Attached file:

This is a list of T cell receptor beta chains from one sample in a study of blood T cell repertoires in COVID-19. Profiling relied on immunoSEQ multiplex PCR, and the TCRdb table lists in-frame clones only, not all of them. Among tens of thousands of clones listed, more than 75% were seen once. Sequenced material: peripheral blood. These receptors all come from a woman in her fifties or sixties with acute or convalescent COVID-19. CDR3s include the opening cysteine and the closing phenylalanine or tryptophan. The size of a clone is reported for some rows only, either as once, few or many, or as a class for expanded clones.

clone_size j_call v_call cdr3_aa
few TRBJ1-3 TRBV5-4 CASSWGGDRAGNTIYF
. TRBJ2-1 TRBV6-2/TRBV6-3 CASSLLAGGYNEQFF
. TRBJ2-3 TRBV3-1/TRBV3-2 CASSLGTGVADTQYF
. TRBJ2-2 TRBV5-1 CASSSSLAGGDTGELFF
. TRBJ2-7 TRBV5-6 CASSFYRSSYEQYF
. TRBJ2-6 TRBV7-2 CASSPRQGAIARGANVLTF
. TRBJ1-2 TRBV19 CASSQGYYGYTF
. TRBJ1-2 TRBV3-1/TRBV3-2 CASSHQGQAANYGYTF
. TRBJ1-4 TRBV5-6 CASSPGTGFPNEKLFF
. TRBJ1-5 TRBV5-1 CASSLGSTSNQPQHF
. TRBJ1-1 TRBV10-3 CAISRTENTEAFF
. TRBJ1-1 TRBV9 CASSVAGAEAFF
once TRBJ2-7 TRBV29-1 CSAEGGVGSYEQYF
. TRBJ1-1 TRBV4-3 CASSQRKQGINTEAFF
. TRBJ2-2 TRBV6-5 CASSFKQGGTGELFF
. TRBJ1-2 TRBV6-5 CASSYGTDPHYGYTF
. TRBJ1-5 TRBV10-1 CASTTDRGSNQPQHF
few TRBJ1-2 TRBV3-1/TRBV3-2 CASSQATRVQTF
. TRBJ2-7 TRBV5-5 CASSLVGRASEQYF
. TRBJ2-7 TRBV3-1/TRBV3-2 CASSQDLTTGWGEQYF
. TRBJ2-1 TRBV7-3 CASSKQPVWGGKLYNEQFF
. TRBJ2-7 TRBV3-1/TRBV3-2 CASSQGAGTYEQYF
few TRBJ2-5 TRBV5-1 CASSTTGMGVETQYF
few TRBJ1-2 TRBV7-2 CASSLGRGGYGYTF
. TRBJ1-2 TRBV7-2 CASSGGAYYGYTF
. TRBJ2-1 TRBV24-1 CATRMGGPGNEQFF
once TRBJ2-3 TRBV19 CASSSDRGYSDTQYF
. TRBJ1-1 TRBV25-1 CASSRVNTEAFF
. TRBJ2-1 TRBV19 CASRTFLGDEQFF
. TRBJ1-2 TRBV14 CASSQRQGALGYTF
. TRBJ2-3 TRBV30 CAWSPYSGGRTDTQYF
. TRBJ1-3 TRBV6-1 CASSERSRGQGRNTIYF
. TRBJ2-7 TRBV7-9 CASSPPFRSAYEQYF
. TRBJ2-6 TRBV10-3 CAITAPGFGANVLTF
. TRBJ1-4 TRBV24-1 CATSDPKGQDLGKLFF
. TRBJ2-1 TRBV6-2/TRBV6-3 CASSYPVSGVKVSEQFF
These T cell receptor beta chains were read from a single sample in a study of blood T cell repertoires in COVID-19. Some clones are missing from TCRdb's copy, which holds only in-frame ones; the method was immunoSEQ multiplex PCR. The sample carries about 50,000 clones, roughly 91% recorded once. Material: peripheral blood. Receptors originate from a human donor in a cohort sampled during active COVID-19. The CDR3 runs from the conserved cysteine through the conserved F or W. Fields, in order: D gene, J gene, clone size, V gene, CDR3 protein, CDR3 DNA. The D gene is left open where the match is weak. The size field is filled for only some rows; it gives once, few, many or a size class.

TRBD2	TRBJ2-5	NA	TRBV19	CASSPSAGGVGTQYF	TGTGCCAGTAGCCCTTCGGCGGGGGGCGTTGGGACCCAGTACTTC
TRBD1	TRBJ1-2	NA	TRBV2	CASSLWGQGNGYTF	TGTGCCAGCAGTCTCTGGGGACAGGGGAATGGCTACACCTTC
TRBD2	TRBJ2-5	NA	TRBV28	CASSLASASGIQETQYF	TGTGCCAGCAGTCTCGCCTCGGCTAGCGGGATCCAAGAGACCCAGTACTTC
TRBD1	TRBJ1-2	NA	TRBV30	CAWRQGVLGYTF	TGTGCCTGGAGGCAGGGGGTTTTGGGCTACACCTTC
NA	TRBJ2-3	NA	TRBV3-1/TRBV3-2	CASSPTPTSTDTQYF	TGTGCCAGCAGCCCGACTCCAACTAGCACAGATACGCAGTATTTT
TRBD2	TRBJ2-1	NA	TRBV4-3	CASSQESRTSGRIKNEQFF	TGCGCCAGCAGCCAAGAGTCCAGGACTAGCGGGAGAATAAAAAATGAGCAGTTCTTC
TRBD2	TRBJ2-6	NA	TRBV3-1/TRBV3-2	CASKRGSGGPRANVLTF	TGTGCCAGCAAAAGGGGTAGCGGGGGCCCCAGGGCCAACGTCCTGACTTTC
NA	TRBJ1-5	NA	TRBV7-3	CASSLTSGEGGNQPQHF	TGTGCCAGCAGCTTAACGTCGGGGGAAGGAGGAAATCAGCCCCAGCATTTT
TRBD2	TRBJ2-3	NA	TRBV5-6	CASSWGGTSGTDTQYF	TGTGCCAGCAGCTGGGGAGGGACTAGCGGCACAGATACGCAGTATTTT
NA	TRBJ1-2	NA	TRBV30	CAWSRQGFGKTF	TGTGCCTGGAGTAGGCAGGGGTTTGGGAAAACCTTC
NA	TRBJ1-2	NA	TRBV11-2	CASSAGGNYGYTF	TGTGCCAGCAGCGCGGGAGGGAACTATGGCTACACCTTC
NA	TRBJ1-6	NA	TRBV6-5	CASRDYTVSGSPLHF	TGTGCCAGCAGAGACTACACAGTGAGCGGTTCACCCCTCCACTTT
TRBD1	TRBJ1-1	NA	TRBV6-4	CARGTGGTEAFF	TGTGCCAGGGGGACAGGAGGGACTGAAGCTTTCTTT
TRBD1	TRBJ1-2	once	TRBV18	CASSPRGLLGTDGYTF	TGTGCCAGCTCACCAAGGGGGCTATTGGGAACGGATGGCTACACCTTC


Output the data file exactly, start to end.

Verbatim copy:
This is a list of T cell receptor beta chains from one sample in a study of blood T cell repertoires in COVID-19. Profiling relied on immunoSEQ multiplex PCR, and the TCRdb table lists in-frame clones only, not all of them. Among tens of thousands of clones listed, more than 75% were seen once. Sequenced material: peripheral blood. These receptors all come from a woman in her fifties or sixties with acute or convalescent COVID-19. CDR3s include the opening cysteine and the closing phenylalanine or tryptophan. The size of a clone is reported for some rows only, either as once, few or many, or as a class for expanded clones.

clone_size j_call v_call cdr3_aa
few TRBJ1-3 TRBV5-4 CASSWGGDRAGNTIYF
. TRBJ2-1 TRBV6-2/TRBV6-3 CASSLLAGGYNEQFF
. TRBJ2-3 TRBV3-1/TRBV3-2 CASSLGTGVADTQYF
. TRBJ2-2 TRBV5-1 CASSSSLAGGDTGELFF
. TRBJ2-7 TRBV5-6 CASSFYRSSYEQYF
. TRBJ2-6 TRBV7-2 CASSPRQGAIARGANVLTF
. TRBJ1-2 TRBV19 CASSQGYYGYTF
. TRBJ1-2 TRBV3-1/TRBV3-2 CASSHQGQAANYGYTF
. TRBJ1-4 TRBV5-6 CASSPGTGFPNEKLFF
. TRBJ1-5 TRBV5-1 CASSLGSTSNQPQHF
. TRBJ1-1 TRBV10-3 CAISRTENTEAFF
. TRBJ1-1 TRBV9 CASSVAGAEAFF
once TRBJ2-7 TRBV29-1 CSAEGGVGSYEQYF
. TRBJ1-1 TRBV4-3 CASSQRKQGINTEAFF
. TRBJ2-2 TRBV6-5 CASSFKQGGTGELFF
. TRBJ1-2 TRBV6-5 CASSYGTDPHYGYTF
. TRBJ1-5 TRBV10-1 CASTTDRGSNQPQHF
few TRBJ1-2 TRBV3-1/TRBV3-2 CASSQATRVQTF
. TRBJ2-7 TRBV5-5 CASSLVGRASEQYF
. TRBJ2-7 TRBV3-1/TRBV3-2 CASSQDLTTGWGEQYF
. TRBJ2-1 TRBV7-3 CASSKQPVWGGKLYNEQFF
. TRBJ2-7 TRBV3-1/TRBV3-2 CASSQGAGTYEQYF
few TRBJ2-5 TRBV5-1 CASSTTGMGVETQYF
few TRBJ1-2 TRBV7-2 CASSLGRGGYGYTF
. TRBJ1-2 TRBV7-2 CASSGGAYYGYTF
. TRBJ2-1 TRBV24-1 CATRMGGPGNEQFF
once TRBJ2-3 TRBV19 CASSSDRGYSDTQYF
. TRBJ1-1 TRBV25-1 CASSRVNTEAFF
. TRBJ2-1 TRBV19 CASRTFLGDEQFF
. TRBJ1-2 TRBV14 CASSQRQGALGYTF
. TRBJ2-3 TRBV30 CAWSPYSGGRTDTQYF
. TRBJ1-3 TRBV6-1 CASSERSRGQGRNTIYF
. TRBJ2-7 TRBV7-9 CASSPPFRSAYEQYF
. TRBJ2-6 TRBV10-3 CAITAPGFGANVLTF
. TRBJ1-4 TRBV24-1 CATSDPKGQDLGKLFF
. TRBJ2-1 TRBV6-2/TRBV6-3 CASSYPVSGVKVSEQFF
These T cell receptor beta chains were read from a single sample in a study of blood T cell repertoires in COVID-19. Some clones are missing from TCRdb's copy, which holds only in-frame ones; the method was immunoSEQ multiplex PCR. The sample carries about 50,000 clones, roughly 91% recorded once. Material: peripheral blood. Receptors originate from a human donor in a cohort sampled during active COVID-19. The CDR3 runs from the conserved cysteine through the conserved F or W. Fields, in order: D gene, J gene, clone size, V gene, CDR3 protein, CDR3 DNA. The D gene is left open where the match is weak. The size field is filled for only some rows; it gives once, few, many or a size class.

TRBD2	TRBJ2-5	NA	TRBV19	CASSPSAGGVGTQYF	TGTGCCAGTAGCCCTTCGGCGGGGGGCGTTGGGACCCAGTACTTC
TRBD1	TRBJ1-2	NA	TRBV2	CASSLWGQGNGYTF	TGTGCCAGCAGTCTCTGGGGACAGGGGAATGGCTACACCTTC
TRBD2	TRBJ2-5	NA	TRBV28	CASSLASASGIQETQYF	TGTGCCAGCAGTCTCGCCTCGGCTAGCGGGATCCAAGAGACCCAGTACTTC
TRBD1	TRBJ1-2	NA	TRBV30	CAWRQGVLGYTF	TGTGCCTGGAGGCAGGGGGTTTTGGGCTACACCTTC
NA	TRBJ2-3	NA	TRBV3-1/TRBV3-2	CASSPTPTSTDTQYF	TGTGCCAGCAGCCCGACTCCAACTAGCACAGATACGCAGTATTTT
TRBD2	TRBJ2-1	NA	TRBV4-3	CASSQESRTSGRIKNEQFF	TGCGCCAGCAGCCAAGAGTCCAGGACTAGCGGGAGAATAAAAAATGAGCAGTTCTTC
TRBD2	TRBJ2-6	NA	TRBV3-1/TRBV3-2	CASKRGSGGPRANVLTF	TGTGCCAGCAAAAGGGGTAGCGGGGGCCCCAGGGCCAACGTCCTGACTTTC
NA	TRBJ1-5	NA	TRBV7-3	CASSLTSGEGGNQPQHF	TGTGCCAGCAGCTTAACGTCGGGGGAAGGAGGAAATCAGCCCCAGCATTTT
TRBD2	TRBJ2-3	NA	TRBV5-6	CASSWGGTSGTDTQYF	TGTGCCAGCAGCTGGGGAGGGACTAGCGGCACAGATACGCAGTATTTT
NA	TRBJ1-2	NA	TRBV30	CAWSRQGFGKTF	TGTGCCTGGAGTAGGCAGGGGTTTGGGAAAACCTTC
NA	TRBJ1-2	NA	TRBV11-2	CASSAGGNYGYTF	TGTGCCAGCAGCGCGGGAGGGAACTATGGCTACACCTTC
NA	TRBJ1-6	NA	TRBV6-5	CASRDYTVSGSPLHF	TGTGCCAGCAGAGACTACACAGTGAGCGGTTCACCCCTCCACTTT
TRBD1	TRBJ1-1	NA	TRBV6-4	CARGTGGTEAFF	TGTGCCAGGGGGACAGGAGGGACTGAAGCTTTCTTT
TRBD1	TRBJ1-2	once	TRBV18	CASSPRGLLGTDGYTF	TGTGCCAGCTCACCAAGGGGGCTATTGGGAACGGATGGCTACACCTTC